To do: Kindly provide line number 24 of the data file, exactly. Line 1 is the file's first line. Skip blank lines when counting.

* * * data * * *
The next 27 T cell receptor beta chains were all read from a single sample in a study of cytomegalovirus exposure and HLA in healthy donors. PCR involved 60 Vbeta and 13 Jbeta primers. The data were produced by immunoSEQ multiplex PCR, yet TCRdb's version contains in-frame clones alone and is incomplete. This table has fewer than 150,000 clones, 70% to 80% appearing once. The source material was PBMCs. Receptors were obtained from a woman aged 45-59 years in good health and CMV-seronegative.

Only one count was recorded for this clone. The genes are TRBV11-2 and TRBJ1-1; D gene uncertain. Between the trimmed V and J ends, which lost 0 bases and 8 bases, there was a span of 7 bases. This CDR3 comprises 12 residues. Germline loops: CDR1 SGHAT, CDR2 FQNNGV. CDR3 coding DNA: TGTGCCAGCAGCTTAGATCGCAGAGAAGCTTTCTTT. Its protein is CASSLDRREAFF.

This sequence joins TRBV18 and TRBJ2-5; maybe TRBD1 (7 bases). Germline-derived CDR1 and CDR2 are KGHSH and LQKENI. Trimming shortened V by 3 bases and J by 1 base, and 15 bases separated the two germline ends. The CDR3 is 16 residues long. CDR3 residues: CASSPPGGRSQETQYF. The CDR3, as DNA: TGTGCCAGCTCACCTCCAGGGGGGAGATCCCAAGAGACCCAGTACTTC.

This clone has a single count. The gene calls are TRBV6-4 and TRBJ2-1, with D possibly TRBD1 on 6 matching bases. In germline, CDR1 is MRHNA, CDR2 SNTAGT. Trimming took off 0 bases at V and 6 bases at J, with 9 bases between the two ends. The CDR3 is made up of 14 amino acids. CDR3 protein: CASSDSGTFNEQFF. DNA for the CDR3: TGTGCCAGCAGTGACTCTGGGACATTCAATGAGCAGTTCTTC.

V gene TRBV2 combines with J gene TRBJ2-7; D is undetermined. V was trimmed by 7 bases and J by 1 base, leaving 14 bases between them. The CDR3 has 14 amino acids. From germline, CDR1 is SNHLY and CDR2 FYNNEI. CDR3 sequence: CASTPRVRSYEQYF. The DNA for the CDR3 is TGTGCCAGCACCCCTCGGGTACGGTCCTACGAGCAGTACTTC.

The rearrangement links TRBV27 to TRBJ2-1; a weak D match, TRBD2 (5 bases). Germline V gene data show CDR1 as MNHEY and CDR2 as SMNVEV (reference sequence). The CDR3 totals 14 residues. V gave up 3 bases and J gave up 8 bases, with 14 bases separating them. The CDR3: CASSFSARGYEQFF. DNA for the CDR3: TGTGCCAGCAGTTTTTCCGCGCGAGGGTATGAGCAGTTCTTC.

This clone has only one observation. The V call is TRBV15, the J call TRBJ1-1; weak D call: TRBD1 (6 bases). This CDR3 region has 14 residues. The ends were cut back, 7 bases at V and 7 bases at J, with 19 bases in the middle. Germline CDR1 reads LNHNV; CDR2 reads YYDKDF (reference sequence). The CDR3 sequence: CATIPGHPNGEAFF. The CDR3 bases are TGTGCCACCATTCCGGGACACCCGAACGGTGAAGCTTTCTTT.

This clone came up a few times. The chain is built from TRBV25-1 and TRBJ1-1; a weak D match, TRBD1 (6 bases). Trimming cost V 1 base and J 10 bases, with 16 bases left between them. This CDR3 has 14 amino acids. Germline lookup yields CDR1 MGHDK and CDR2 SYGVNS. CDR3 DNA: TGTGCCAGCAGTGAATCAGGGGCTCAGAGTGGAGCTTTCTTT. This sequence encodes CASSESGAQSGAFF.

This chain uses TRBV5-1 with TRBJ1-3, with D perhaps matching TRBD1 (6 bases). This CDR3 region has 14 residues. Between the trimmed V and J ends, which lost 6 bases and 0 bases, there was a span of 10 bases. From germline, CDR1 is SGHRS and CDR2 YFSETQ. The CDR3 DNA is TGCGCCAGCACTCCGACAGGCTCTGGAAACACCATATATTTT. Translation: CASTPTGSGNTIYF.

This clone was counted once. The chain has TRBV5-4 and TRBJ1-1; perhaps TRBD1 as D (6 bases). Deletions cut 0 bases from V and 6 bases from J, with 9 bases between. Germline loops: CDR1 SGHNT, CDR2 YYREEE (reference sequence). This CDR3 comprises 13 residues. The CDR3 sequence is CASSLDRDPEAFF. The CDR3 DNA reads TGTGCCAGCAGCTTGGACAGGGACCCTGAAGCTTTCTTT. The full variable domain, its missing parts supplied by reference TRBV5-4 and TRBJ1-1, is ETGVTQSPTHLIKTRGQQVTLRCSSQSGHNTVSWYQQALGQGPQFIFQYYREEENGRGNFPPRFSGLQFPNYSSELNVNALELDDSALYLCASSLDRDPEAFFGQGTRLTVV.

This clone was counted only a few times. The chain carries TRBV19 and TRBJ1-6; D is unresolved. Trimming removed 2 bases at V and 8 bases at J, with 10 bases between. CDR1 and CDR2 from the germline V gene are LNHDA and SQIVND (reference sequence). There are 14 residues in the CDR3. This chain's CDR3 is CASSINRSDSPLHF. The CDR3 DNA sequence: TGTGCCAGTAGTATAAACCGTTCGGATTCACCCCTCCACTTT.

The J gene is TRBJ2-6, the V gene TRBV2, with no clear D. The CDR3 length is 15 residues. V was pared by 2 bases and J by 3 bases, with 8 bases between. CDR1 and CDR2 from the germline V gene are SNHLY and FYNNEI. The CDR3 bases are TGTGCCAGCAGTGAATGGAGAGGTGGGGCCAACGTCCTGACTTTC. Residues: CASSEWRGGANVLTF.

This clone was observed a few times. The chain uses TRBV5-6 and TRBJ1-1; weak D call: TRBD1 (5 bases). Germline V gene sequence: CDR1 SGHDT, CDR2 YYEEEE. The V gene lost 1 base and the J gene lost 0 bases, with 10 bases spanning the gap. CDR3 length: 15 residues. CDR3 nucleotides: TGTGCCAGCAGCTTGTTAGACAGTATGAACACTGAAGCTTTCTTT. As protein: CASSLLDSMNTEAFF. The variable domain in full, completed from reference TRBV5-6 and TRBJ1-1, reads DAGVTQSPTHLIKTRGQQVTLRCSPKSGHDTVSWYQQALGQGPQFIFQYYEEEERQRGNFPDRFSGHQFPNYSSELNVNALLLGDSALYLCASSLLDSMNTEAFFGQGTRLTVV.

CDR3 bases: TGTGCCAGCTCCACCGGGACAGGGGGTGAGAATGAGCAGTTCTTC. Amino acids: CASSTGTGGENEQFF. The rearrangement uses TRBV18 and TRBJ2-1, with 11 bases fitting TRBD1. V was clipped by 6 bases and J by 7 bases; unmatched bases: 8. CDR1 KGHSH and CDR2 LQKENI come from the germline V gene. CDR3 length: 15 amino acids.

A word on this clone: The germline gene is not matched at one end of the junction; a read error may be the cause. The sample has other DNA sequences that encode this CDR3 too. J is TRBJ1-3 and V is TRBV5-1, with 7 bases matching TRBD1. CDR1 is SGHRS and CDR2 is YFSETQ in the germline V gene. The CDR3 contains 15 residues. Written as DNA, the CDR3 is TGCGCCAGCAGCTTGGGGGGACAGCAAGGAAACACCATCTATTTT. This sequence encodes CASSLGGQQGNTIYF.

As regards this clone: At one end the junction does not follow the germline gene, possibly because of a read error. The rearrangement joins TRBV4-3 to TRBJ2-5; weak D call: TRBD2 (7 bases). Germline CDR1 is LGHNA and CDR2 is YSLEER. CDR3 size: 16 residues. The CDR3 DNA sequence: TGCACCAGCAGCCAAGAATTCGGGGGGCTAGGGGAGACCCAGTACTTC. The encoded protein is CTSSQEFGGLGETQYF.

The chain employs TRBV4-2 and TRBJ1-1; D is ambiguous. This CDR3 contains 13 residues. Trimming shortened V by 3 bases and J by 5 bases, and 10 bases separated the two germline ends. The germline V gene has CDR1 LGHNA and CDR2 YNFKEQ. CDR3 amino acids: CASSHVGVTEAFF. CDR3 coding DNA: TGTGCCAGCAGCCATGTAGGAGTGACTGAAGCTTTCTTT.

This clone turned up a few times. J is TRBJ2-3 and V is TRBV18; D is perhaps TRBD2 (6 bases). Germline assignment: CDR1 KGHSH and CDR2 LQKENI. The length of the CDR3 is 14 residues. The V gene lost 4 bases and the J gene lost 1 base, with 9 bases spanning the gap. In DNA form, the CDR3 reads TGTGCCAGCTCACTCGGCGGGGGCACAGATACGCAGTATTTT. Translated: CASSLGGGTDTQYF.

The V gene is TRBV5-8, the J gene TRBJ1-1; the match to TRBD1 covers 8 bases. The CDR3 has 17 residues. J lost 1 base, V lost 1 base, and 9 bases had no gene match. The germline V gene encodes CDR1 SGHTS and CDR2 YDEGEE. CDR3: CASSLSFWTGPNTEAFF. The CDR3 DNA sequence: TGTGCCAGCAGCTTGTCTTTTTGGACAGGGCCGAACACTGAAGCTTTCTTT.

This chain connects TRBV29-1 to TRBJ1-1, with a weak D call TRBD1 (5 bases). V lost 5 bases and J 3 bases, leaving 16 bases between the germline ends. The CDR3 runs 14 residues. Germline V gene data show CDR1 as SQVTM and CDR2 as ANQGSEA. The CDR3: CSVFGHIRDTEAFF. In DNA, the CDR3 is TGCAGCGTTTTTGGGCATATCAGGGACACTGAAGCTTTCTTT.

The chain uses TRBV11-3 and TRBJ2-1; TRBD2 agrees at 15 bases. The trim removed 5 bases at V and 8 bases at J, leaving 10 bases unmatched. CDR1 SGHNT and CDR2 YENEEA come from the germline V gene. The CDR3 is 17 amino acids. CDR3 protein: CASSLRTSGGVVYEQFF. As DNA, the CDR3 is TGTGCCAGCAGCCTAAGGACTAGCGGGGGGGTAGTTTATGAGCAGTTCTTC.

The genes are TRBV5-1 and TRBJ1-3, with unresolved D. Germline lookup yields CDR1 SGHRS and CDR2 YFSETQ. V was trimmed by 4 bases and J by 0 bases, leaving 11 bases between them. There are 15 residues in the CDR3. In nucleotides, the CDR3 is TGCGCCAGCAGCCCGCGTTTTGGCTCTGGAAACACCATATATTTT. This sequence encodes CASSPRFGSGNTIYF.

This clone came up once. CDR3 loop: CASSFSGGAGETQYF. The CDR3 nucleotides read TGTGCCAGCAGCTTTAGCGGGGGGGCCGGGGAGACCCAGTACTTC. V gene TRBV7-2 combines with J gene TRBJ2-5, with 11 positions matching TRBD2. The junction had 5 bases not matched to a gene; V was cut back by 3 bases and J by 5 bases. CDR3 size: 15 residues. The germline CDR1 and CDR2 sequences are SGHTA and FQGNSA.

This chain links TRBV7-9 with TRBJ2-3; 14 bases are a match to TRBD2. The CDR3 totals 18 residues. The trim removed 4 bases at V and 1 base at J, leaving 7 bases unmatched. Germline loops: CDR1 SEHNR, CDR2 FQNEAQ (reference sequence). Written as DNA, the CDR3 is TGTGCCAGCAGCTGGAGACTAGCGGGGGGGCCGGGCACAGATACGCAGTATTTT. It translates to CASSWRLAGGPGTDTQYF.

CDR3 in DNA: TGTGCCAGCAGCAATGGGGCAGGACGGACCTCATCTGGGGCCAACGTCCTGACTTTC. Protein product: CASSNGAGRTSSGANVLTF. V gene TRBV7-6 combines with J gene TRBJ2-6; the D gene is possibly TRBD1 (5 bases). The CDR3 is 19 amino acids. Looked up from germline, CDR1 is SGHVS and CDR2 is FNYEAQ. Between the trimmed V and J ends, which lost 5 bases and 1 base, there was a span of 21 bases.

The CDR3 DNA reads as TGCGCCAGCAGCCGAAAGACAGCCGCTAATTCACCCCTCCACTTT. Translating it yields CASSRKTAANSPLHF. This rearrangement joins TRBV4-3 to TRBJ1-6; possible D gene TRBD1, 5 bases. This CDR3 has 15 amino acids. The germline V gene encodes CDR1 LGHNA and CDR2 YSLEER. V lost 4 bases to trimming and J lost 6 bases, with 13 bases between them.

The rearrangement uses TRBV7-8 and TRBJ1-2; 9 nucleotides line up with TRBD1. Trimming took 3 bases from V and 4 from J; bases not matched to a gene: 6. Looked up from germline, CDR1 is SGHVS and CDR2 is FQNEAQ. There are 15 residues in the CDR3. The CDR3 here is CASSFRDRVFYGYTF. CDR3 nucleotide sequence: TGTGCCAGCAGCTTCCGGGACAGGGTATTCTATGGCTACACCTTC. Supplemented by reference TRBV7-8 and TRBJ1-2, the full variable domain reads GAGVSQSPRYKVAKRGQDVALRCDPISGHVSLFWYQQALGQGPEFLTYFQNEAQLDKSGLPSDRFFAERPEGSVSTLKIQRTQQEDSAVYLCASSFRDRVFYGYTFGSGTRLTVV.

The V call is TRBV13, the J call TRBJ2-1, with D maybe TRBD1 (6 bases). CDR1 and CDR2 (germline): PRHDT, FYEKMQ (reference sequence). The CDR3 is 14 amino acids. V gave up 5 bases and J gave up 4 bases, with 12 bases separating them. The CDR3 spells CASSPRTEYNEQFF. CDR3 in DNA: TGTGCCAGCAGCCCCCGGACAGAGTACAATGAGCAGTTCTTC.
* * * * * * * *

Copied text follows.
This chain links TRBV7-9 with TRBJ2-3; 14 bases are a match to TRBD2. The CDR3 totals 18 residues. The trim removed 4 bases at V and 1 base at J, leaving 7 bases unmatched. Germline loops: CDR1 SEHNR, CDR2 FQNEAQ (reference sequence). Written as DNA, the CDR3 is TGTGCCAGCAGCTGGAGACTAGCGGGGGGGCCGGGCACAGATACGCAGTATTTT. It translates to CASSWRLAGGPGTDTQYF.